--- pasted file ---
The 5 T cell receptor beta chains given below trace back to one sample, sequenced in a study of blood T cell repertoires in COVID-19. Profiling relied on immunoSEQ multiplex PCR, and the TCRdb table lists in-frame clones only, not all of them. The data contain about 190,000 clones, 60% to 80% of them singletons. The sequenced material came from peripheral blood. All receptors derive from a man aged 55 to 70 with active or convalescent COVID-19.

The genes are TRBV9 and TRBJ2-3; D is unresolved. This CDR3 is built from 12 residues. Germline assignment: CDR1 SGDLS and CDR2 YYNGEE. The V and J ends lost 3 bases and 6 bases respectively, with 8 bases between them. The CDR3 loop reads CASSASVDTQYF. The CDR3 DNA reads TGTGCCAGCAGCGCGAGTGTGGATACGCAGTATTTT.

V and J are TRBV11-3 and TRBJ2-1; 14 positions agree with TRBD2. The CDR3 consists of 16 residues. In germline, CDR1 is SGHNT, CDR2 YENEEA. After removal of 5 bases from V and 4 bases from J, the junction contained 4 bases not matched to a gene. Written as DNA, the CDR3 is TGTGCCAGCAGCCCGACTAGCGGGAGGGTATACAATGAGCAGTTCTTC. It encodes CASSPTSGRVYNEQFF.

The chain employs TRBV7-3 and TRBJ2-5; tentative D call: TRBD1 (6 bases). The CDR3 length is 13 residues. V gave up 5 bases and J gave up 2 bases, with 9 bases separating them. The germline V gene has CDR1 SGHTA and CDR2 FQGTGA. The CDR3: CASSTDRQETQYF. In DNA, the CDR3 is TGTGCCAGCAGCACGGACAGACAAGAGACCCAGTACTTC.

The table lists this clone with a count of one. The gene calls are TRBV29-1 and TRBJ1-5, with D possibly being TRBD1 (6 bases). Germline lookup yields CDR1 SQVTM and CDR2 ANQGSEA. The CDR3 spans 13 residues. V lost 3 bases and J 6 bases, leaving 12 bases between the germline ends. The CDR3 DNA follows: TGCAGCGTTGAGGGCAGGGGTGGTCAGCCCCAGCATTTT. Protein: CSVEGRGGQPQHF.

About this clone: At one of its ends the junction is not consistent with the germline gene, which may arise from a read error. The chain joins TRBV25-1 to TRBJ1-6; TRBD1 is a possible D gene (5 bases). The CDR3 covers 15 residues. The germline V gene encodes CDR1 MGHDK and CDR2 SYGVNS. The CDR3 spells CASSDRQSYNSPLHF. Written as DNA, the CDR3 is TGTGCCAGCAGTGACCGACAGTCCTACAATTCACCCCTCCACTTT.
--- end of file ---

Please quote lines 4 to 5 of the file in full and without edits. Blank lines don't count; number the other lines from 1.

The chain employs TRBV7-3 and TRBJ2-5; tentative D call: TRBD1 (6 bases). The CDR3 length is 13 residues. V gave up 5 bases and J gave up 2 bases, with 9 bases separating them. The germline V gene has CDR1 SGHTA and CDR2 FQGTGA. The CDR3: CASSTDRQETQYF. In DNA, the CDR3 is TGTGCCAGCAGCACGGACAGACAAGAGACCCAGTACTTC.

The table lists this clone with a count of one. The gene calls are TRBV29-1 and TRBJ1-5, with D possibly being TRBD1 (6 bases). Germline lookup yields CDR1 SQVTM and CDR2 ANQGSEA. The CDR3 spans 13 residues. V lost 3 bases and J 6 bases, leaving 12 bases between the germline ends. The CDR3 DNA follows: TGCAGCGTTGAGGGCAGGGGTGGTCAGCCCCAGCATTTT. Protein: CSVEGRGGQPQHF.